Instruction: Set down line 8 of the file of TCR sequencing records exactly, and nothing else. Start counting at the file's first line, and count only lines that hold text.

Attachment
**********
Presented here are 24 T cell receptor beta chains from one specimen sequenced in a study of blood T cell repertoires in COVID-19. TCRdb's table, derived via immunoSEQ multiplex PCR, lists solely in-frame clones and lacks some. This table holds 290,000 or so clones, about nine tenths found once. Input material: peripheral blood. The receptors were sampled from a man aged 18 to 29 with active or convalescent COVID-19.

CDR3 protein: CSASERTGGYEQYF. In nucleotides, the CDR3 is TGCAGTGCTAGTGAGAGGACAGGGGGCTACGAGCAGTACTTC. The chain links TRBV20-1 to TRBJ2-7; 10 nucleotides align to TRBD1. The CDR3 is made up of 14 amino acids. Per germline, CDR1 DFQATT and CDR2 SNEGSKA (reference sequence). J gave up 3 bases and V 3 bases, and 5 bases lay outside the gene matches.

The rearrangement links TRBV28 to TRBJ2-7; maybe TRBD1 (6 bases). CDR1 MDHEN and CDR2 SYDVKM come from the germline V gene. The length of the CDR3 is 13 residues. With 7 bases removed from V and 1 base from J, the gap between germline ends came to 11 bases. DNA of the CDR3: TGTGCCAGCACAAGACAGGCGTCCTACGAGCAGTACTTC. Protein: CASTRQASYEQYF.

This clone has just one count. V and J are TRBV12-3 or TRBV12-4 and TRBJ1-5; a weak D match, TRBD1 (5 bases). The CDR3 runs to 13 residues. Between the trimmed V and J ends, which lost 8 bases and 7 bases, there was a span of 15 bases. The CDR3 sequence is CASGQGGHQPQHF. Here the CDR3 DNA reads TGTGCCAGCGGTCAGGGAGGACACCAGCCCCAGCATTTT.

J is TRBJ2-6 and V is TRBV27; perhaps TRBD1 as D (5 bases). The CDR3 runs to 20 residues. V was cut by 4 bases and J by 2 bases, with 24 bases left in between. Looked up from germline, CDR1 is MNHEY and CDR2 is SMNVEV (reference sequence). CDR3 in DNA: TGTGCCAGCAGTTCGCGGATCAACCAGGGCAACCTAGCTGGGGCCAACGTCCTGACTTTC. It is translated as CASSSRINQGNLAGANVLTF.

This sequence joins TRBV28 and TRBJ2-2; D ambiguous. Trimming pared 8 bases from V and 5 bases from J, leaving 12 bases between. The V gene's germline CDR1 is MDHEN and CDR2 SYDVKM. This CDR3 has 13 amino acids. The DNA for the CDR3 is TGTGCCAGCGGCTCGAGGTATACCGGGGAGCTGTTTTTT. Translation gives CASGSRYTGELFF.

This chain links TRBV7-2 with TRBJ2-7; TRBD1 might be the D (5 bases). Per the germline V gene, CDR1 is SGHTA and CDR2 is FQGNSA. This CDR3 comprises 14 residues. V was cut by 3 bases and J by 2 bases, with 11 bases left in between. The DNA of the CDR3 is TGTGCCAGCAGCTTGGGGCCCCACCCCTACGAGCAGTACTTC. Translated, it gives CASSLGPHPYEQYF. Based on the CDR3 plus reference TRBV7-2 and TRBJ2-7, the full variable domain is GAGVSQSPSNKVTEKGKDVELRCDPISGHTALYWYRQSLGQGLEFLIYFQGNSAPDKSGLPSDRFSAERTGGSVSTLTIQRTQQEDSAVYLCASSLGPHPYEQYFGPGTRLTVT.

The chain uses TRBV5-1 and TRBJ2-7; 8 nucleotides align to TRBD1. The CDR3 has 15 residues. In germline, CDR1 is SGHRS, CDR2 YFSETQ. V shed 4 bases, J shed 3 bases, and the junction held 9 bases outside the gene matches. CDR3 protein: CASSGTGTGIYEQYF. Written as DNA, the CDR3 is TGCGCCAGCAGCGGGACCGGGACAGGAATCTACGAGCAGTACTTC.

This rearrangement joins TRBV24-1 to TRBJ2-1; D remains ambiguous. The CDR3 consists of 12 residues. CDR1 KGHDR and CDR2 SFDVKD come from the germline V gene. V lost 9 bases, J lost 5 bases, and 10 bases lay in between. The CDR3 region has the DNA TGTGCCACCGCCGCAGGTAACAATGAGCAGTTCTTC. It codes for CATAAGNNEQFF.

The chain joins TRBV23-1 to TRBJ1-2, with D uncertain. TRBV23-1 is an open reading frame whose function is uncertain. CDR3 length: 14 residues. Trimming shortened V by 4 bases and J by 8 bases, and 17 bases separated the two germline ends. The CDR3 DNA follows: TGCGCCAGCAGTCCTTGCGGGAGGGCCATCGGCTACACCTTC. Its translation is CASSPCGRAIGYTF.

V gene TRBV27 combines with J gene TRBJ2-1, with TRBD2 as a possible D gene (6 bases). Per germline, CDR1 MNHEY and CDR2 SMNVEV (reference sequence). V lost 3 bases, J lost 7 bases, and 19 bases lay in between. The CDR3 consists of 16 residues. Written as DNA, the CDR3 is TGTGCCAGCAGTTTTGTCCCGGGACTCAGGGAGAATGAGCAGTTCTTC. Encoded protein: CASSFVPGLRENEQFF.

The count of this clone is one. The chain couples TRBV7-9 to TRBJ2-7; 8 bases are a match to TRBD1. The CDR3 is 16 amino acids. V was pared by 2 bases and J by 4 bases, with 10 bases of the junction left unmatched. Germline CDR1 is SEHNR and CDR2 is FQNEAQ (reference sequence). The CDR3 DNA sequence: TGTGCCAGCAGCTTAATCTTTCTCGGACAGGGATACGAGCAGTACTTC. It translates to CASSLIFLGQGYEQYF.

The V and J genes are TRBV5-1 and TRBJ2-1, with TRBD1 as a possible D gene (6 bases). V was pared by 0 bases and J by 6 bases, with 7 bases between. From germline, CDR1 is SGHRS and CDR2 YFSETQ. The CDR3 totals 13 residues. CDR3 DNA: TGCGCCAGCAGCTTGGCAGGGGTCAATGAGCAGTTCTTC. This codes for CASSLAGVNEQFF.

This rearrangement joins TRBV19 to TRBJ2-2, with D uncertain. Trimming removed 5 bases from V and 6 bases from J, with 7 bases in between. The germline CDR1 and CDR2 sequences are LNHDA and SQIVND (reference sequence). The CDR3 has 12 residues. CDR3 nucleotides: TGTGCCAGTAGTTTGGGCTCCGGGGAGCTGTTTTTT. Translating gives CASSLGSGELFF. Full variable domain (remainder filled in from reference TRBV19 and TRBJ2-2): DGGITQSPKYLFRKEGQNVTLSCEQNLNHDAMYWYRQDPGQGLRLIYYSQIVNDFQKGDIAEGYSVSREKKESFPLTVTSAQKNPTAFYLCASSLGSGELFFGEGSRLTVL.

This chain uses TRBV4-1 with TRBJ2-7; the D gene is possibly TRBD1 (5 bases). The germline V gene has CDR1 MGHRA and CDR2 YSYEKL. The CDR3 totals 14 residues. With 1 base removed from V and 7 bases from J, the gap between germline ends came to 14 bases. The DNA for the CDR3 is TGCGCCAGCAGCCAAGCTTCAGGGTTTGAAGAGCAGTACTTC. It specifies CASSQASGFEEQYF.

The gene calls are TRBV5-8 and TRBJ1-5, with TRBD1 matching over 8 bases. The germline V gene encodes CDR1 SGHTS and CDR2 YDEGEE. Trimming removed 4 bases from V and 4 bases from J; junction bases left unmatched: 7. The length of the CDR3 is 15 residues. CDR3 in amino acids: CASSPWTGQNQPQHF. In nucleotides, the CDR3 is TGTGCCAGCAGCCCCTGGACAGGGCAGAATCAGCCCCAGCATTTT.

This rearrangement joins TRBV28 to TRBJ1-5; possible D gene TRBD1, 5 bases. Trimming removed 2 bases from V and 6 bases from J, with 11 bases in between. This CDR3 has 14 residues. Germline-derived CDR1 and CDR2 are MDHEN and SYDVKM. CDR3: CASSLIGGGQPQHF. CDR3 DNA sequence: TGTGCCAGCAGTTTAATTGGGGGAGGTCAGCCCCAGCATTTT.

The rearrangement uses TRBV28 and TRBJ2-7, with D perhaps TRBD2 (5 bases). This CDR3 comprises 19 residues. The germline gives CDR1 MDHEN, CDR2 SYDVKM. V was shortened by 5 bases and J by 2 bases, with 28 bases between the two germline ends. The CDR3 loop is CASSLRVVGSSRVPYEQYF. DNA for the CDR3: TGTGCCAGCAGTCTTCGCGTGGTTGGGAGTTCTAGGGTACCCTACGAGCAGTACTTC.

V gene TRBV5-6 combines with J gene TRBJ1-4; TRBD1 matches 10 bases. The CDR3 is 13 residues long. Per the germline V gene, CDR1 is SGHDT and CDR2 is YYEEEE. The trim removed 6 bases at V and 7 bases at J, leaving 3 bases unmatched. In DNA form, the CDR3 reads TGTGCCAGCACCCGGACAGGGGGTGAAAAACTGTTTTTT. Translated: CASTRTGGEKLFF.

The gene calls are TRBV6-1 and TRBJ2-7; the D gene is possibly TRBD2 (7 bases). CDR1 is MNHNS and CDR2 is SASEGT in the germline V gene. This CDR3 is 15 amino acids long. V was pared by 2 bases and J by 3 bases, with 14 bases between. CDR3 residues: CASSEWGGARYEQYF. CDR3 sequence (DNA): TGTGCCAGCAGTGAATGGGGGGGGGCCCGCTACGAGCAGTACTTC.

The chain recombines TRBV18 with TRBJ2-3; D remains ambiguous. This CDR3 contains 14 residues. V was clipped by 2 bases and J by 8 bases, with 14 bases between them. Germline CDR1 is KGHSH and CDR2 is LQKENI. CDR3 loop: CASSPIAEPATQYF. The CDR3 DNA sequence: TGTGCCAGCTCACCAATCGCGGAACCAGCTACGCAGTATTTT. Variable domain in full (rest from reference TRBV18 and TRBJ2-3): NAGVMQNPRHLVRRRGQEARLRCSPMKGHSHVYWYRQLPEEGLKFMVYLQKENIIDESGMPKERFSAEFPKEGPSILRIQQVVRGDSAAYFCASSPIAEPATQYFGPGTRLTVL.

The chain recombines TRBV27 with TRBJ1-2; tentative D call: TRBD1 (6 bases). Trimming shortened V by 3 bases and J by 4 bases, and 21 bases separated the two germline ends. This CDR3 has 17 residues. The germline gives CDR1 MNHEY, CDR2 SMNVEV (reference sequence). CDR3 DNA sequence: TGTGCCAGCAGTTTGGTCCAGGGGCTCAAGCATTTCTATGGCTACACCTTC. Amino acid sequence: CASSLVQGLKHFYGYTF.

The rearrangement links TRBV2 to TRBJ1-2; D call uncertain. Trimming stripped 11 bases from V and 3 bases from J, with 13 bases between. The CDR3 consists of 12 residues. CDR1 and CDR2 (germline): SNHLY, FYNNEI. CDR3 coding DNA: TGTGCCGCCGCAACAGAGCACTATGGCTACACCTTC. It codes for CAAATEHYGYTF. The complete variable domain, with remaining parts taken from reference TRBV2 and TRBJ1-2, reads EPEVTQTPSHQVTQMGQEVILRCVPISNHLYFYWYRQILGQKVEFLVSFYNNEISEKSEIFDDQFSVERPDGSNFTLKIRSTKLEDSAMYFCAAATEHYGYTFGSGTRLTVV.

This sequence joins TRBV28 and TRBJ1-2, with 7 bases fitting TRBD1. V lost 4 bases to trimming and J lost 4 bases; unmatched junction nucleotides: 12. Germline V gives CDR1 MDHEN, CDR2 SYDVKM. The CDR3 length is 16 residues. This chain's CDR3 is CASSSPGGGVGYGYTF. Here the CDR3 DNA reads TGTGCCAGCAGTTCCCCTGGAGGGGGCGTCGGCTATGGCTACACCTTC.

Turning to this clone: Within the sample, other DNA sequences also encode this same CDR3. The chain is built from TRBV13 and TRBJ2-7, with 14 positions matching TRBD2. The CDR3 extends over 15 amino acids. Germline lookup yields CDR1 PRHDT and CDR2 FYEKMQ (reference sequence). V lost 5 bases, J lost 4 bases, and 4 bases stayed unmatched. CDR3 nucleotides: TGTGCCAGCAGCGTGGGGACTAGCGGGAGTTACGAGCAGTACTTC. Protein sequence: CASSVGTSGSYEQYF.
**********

The chain uses TRBV5-1 and TRBJ2-7; 8 nucleotides align to TRBD1. The CDR3 has 15 residues. In germline, CDR1 is SGHRS, CDR2 YFSETQ. V shed 4 bases, J shed 3 bases, and the junction held 9 bases outside the gene matches. CDR3 protein: CASSGTGTGIYEQYF. Written as DNA, the CDR3 is TGCGCCAGCAGCGGGACCGGGACAGGAATCTACGAGCAGTACTTC.